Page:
Hacking of the national grid could potentially damage electrical equipment and cause localised power outages. The White House and the Energy Department are now calling for a transition to a ‘smart grid’ which will be more responsive to changing power needs and better able to integrate renewable energy technologies. It will also be more efficient and reliable than the present national grid.
An important part of the transition to such a system will be the addition of communication and control devices to distant corners of the grid in order to give utilities a greater situational awareness and the ability to respond quickly to disturbances. These two-way communications will work like an ‘electricity only Internet’ with access restricted to utilities. However, just like the real internet, this also means that the systems will be vulnerable to hacker attacks, which in turn means they will need a strong cybersecurity system in place.
The National Renewable Energy Laboratory (NREL) has now established a strategic initiative for energy system cybersecurity. In March 2015, NREL hired Erfan Ibrahim as director of the Cyber Physical Systems Security and Resilience Center, under NREL's Energy Systems Integration (ESI) directorate.
“If you look at utilities today, and independent power producers, you will see a tremendous appetite now for cybersecurity solutions that work” said Mr Ibrahim. “Unfortunately, utilities currently have to rely on the sales pitches presented to them by the cybersecurity vendors. And this is where I believe that research labs, especially national research labs, have a unique role to play. The time for hype is over.”
Ibrahim’s team launched an effort—funded by NREL's Laboratory Directed Research and Development program—to build the Test Bed for Secure Distributed Grid Management, a hardware system that mimics the communications, power systems, and cybersecurity layers for a utility's power distribution system, the part of the power grid that carries power from substations to homes and businesses. The test bed includes the hardware and software that utilities would use to control a distribution system, including a distribution management system, an enterprise data management system, and two substation management systems. In turn, the substation management systems can interact with real field equipment, such as electric storage systems and electric vehicle chargers, as well as computer-simulated devices, such as solar photovoltaic systems.
The test bed also incorporates much bleeding-edge technology for cybersecurity in an attempt to make the system as secure as possible.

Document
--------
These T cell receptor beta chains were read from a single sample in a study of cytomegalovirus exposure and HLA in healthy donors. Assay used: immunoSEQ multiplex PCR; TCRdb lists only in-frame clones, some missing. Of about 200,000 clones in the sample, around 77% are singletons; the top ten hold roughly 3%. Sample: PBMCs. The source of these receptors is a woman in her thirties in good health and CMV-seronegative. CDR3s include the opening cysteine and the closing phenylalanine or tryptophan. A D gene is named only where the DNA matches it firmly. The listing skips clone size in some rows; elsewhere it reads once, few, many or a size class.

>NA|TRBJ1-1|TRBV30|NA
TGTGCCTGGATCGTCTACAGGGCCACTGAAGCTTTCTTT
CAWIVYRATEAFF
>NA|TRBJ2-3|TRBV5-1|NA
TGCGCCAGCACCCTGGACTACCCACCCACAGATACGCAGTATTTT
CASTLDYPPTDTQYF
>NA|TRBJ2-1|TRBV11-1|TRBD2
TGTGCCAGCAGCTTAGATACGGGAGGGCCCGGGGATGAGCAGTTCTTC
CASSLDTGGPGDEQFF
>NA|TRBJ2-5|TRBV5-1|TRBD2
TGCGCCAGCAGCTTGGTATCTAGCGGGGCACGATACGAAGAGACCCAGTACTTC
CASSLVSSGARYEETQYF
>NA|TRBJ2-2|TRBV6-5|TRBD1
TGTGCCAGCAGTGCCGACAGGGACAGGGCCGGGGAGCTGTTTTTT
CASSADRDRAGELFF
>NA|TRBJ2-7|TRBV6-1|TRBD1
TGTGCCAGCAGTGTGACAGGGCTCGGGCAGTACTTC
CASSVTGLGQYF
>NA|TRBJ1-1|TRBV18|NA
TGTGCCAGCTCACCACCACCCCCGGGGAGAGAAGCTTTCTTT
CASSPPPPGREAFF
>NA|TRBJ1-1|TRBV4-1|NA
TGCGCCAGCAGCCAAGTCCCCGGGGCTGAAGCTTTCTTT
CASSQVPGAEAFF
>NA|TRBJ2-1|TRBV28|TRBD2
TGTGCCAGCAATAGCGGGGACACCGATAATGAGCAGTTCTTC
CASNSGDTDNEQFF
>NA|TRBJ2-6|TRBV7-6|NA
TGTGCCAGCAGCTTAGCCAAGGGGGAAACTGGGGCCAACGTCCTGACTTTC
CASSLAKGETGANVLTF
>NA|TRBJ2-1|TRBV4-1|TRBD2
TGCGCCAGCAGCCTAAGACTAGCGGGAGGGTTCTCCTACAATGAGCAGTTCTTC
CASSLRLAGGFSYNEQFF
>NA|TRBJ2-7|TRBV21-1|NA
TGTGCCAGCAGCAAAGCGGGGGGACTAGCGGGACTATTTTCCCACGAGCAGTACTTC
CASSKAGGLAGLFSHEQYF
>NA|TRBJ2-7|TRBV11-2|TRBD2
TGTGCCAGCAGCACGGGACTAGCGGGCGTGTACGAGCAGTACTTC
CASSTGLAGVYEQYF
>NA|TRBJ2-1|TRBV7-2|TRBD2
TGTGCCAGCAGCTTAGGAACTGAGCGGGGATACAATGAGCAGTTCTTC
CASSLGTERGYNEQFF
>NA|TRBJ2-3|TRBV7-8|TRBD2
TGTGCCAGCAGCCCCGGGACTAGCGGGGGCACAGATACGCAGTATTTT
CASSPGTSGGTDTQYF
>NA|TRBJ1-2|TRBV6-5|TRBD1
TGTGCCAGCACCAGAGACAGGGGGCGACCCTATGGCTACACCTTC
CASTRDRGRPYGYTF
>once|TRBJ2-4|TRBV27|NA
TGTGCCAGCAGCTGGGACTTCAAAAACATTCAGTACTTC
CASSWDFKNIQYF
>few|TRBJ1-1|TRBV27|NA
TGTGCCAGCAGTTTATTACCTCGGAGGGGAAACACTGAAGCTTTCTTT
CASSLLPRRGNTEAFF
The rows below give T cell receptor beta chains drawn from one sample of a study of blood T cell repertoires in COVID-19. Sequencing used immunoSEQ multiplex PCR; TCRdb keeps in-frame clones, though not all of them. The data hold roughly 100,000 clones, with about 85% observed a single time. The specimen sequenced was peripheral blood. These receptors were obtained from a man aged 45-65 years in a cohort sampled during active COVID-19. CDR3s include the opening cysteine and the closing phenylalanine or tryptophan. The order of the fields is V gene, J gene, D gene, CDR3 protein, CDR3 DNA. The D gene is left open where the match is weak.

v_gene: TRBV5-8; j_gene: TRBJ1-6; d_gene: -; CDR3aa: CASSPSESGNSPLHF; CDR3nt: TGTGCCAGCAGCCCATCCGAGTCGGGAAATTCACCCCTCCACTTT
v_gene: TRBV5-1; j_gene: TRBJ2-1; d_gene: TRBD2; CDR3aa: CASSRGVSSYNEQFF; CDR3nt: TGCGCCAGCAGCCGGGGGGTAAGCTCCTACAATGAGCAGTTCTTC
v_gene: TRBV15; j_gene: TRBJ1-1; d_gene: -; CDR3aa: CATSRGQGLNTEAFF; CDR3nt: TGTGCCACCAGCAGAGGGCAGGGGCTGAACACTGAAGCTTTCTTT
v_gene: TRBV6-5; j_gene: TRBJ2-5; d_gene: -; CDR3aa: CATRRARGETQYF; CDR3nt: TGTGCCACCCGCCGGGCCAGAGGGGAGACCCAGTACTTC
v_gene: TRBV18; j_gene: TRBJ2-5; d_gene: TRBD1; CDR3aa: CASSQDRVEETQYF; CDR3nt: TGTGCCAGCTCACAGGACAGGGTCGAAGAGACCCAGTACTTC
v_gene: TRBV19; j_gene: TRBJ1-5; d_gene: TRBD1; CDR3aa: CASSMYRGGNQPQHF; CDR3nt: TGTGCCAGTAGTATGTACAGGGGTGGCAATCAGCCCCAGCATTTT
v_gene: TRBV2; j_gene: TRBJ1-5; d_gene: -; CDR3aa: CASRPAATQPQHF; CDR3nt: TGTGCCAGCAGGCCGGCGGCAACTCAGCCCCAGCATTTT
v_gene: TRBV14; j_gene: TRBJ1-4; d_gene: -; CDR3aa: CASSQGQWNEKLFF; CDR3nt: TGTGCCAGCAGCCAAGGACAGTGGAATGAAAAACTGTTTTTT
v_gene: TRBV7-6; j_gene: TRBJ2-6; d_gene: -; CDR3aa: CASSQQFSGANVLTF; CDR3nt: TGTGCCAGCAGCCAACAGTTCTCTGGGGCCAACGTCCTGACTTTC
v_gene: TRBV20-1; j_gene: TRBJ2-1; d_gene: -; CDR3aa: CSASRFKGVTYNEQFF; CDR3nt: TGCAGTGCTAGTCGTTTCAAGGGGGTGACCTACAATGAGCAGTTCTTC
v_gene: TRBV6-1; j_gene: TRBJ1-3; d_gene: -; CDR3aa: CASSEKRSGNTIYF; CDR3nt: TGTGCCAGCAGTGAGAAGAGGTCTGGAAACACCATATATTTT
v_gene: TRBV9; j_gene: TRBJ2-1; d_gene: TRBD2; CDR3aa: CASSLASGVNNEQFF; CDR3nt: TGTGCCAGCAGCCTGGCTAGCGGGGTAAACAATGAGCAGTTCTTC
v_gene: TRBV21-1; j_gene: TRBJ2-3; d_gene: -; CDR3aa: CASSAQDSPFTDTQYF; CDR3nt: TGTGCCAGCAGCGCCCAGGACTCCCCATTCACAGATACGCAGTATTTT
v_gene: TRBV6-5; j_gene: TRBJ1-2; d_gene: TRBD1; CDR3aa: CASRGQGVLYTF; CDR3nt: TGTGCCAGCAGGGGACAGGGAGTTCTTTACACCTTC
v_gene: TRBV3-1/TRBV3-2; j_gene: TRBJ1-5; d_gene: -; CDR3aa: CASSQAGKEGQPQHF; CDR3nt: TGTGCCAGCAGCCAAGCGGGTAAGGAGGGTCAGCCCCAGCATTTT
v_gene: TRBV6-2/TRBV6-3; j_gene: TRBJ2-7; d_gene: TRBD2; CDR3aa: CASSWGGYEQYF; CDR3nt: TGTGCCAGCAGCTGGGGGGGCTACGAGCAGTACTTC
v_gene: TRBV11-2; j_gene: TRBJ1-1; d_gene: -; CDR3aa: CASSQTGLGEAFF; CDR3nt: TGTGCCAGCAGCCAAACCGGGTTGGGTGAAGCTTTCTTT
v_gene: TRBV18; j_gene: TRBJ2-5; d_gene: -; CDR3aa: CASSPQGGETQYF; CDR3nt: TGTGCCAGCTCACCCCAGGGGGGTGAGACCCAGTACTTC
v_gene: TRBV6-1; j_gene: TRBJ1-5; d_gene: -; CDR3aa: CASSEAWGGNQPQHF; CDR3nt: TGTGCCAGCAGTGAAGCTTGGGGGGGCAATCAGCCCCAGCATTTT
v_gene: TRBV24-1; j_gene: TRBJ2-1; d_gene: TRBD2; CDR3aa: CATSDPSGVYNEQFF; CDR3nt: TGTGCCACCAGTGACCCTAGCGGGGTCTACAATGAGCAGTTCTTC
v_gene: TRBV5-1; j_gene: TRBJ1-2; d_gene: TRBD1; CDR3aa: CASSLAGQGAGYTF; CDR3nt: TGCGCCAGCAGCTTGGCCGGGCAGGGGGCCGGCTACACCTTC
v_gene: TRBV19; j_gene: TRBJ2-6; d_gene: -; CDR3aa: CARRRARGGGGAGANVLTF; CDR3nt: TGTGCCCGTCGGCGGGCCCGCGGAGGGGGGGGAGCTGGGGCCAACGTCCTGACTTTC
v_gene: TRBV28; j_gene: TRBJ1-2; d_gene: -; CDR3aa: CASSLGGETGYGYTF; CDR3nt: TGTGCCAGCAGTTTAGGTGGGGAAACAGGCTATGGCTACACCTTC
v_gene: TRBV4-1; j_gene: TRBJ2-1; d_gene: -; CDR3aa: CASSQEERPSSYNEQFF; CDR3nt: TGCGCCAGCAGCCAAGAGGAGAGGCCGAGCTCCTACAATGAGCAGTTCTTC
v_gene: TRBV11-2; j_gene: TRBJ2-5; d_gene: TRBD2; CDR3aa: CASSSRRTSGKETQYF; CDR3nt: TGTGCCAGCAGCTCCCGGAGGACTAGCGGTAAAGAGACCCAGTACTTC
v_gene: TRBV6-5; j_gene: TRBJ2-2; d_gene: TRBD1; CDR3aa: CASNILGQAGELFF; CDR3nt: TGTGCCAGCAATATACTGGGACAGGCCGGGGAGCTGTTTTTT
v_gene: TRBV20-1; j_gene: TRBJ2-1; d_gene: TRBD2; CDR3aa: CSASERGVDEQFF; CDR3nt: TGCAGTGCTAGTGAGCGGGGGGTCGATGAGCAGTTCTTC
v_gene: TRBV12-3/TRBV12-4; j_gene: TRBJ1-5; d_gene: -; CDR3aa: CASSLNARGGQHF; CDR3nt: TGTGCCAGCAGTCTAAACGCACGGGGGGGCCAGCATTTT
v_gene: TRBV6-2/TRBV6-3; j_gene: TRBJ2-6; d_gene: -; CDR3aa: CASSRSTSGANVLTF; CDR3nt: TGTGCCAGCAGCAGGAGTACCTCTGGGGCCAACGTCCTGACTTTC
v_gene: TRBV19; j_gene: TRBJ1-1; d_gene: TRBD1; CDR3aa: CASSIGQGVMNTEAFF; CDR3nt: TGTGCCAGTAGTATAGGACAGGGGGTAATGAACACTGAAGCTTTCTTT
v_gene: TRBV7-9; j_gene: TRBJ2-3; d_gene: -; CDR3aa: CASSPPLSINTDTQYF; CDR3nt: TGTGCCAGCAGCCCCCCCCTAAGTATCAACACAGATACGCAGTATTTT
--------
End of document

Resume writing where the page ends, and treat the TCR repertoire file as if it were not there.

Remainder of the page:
Typical computer-based communications systems, like the Internet, break data up into small ‘packets’ that are exchanged between computers. The NREL testbed includes a system that hides a "token" within the first packet of each communication session. If some hacker gets into the system and tries to establish his own communication session, his packet will be rejected because it lacks the hidden token. Another approach "cloaks" the network from unauthorized users, so that hackers can't even detect the computer server. You can't attack what you can't detect. Yet another approach maintains an "airgap"—an information exchange with no network connectivity. You can't use an online attack for a device that is not online.
Once Ibrahim and his team had set up the perfect system to secure the test bed, they then tried to break it. Three different angles were tried, revealing only one vulnerability, which was due to a misconfigured device.
“In three and a half months, we were able to pull a real-scale test bed together, attack it, and figure out what works and what doesn't work from a protection perspective” Ibrahim added. “Now we're going to share our findings with the industry to accelerate the adoption of empirically proven cybersecurity controls to protect critical infrastructure.”
Ibrahim’s team will slowly expand its reach as they learn more about the system. They are aiming to bring cybersecurity product vendors and system integrators into the Energy Systems Integration Facility, where the test bed is located, in order to refine and experiment with it. Once the test bed ready for “prime time”, it will be opened up to utilities and product developers - with a current target of early 2016.
Although the test was originally designed to handle power distribution grids, cybersecurity for other online energy devices will also be able to use it, such as electric vehicles, wind turbines, home energy networks, thermostats and demand response systems.
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